Since the end of Dennard scaling in the early 2000s, improving the energy efficiency of computation has been the main concern of the research community and industry. The large energy efficiency gap between general-purpose processors and application-specific integrated circuits (ASICs) motivates the exploration of customizable architectures, where one can adapt the architecture to the workload. In this Synthesis lecture, we present an overview and introduction of the recent developments on energy-efficient customizable architectures, including customizable cores and accelerators, on-chip memory customization, and interconnect optimization. In addition to a discussion of the general techniques and classification of different approaches used in each area, we also highlight and illustrate some of the most successful design examples in each category and discuss their impact on performance and energy efficiency. We hope that this work captures the state-of-the-art research and development on customizable architectures and serves as a useful reference basis for further research, design, and implementation for large-scale deployment in future computing systems.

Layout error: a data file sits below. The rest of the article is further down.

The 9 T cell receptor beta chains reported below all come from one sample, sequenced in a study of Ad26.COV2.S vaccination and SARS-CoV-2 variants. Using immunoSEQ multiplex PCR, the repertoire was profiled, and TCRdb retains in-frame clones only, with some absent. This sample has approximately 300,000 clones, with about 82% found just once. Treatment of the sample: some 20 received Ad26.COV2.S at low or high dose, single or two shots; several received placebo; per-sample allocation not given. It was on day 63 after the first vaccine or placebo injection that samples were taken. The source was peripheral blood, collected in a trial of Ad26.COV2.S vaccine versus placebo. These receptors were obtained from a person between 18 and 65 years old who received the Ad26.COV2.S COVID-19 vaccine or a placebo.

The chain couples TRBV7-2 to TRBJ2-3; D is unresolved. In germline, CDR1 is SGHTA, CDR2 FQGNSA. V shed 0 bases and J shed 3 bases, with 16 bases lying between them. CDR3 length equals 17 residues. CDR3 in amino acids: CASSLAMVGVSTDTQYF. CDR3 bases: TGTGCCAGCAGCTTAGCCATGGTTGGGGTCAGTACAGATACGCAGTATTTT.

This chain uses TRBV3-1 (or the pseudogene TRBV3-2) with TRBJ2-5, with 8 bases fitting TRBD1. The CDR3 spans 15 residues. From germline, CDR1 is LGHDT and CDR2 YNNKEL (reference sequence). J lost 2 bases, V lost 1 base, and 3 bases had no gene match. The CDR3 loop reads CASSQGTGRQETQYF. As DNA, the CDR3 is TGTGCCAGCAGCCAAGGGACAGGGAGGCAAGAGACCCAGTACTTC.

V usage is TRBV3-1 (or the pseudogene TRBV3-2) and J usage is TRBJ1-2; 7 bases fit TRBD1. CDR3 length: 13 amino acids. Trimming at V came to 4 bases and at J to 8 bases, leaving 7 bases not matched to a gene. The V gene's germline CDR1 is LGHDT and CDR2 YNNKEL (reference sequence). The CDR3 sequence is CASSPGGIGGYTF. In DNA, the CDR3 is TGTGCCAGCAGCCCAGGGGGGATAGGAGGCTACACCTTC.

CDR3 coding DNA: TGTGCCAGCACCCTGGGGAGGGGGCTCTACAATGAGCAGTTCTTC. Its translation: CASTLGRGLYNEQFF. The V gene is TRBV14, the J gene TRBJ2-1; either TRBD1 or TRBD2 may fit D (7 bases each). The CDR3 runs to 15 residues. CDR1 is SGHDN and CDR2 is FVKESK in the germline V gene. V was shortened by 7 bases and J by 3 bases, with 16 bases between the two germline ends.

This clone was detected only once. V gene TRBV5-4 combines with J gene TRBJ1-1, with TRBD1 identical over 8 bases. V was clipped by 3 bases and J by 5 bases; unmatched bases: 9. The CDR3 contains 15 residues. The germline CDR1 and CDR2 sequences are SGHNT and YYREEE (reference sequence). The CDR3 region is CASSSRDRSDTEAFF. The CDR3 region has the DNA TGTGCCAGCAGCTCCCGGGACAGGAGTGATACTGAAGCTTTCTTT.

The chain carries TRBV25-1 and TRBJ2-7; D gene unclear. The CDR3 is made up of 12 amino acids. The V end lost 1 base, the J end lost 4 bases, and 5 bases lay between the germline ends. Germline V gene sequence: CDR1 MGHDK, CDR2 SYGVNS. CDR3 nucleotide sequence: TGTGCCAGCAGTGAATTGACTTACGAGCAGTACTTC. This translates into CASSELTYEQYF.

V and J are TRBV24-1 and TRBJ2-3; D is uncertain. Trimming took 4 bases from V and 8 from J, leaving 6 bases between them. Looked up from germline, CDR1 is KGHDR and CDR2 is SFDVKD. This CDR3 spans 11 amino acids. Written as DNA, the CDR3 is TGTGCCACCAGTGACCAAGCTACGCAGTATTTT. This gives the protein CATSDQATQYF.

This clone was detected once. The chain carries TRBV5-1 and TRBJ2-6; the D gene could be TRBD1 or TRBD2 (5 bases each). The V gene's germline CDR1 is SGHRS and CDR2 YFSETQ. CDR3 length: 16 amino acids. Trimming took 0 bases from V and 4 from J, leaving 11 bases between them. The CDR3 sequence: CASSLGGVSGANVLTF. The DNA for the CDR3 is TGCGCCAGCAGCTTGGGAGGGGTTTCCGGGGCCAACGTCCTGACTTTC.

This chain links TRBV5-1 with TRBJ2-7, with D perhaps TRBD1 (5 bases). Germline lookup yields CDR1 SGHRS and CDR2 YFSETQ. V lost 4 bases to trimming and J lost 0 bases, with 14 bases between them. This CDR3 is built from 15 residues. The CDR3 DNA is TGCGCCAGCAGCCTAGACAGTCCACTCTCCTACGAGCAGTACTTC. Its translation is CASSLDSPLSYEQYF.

Glenn Reinman, Jason Cong, Michael Gill, Yu-Ting Chen